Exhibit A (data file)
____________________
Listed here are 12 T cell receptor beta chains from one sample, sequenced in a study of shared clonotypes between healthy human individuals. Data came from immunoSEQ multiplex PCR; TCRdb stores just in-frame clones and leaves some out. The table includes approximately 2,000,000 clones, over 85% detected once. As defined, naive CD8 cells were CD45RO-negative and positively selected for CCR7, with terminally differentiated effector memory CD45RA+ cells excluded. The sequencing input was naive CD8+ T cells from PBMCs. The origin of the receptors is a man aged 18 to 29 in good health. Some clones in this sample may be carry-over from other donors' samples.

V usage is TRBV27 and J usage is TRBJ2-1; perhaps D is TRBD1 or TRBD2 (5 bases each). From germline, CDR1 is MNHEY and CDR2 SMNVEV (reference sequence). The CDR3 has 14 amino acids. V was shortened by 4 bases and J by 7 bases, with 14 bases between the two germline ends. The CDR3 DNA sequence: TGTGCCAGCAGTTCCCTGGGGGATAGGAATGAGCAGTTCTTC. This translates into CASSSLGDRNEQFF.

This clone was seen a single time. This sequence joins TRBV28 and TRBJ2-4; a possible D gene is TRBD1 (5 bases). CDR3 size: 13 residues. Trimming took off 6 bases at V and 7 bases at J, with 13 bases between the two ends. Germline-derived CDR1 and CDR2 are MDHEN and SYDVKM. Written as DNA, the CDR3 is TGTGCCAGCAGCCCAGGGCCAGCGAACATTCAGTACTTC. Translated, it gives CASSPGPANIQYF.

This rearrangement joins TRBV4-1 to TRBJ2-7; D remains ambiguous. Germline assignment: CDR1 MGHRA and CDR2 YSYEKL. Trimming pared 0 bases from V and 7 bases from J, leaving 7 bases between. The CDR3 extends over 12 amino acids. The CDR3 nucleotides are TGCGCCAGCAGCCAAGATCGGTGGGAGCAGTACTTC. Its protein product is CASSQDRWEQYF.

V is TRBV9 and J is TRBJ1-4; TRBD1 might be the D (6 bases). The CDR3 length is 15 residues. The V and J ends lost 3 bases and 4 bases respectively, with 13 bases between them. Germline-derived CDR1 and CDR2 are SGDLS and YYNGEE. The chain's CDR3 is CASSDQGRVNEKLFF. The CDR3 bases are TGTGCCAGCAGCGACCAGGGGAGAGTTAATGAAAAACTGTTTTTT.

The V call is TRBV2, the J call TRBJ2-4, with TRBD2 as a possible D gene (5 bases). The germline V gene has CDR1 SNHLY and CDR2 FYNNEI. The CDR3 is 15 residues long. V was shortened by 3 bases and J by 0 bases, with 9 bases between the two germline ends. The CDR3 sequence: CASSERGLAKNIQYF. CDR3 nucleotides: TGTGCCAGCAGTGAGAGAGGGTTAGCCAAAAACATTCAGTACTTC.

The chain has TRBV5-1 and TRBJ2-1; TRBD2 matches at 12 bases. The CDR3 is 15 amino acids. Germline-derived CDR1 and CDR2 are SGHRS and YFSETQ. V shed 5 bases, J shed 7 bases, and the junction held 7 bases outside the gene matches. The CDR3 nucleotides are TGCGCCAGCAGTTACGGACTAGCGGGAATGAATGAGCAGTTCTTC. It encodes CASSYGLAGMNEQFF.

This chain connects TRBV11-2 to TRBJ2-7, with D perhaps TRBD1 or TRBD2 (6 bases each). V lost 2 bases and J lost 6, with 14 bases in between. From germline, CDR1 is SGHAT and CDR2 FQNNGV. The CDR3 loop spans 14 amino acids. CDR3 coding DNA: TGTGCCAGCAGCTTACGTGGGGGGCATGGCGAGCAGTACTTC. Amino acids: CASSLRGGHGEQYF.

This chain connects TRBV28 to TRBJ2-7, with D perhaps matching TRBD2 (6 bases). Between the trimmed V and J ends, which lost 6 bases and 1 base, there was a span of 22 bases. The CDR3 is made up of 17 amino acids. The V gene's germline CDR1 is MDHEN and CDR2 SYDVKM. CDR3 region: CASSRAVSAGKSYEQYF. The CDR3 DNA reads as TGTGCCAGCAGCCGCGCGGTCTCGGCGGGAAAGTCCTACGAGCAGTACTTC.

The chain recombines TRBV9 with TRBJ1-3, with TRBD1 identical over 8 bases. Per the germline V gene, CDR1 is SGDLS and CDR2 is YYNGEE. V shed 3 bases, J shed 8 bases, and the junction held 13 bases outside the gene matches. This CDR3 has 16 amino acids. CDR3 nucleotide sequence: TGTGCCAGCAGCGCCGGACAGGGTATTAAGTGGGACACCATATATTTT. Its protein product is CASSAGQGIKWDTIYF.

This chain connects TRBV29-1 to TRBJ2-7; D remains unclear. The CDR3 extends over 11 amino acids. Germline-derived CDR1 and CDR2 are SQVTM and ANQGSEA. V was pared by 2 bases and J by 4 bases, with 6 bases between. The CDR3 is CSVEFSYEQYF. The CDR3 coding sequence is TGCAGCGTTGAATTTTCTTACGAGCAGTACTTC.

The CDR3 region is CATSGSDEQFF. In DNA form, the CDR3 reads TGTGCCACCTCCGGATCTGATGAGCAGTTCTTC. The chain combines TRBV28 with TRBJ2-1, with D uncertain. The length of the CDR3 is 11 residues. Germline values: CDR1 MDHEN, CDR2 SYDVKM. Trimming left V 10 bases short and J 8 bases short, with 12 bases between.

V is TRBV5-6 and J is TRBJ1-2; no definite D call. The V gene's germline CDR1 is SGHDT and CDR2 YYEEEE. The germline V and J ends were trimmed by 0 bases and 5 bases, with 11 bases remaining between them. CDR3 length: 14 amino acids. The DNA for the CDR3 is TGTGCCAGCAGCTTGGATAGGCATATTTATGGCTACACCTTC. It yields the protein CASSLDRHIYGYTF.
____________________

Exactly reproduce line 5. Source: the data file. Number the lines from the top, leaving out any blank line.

V is TRBV9 and J is TRBJ1-4; TRBD1 might be the D (6 bases). The CDR3 length is 15 residues. The V and J ends lost 3 bases and 4 bases respectively, with 13 bases between them. Germline-derived CDR1 and CDR2 are SGDLS and YYNGEE. The chain's CDR3 is CASSDQGRVNEKLFF. The CDR3 bases are TGTGCCAGCAGCGACCAGGGGAGAGTTAATGAAAAACTGTTTTTT.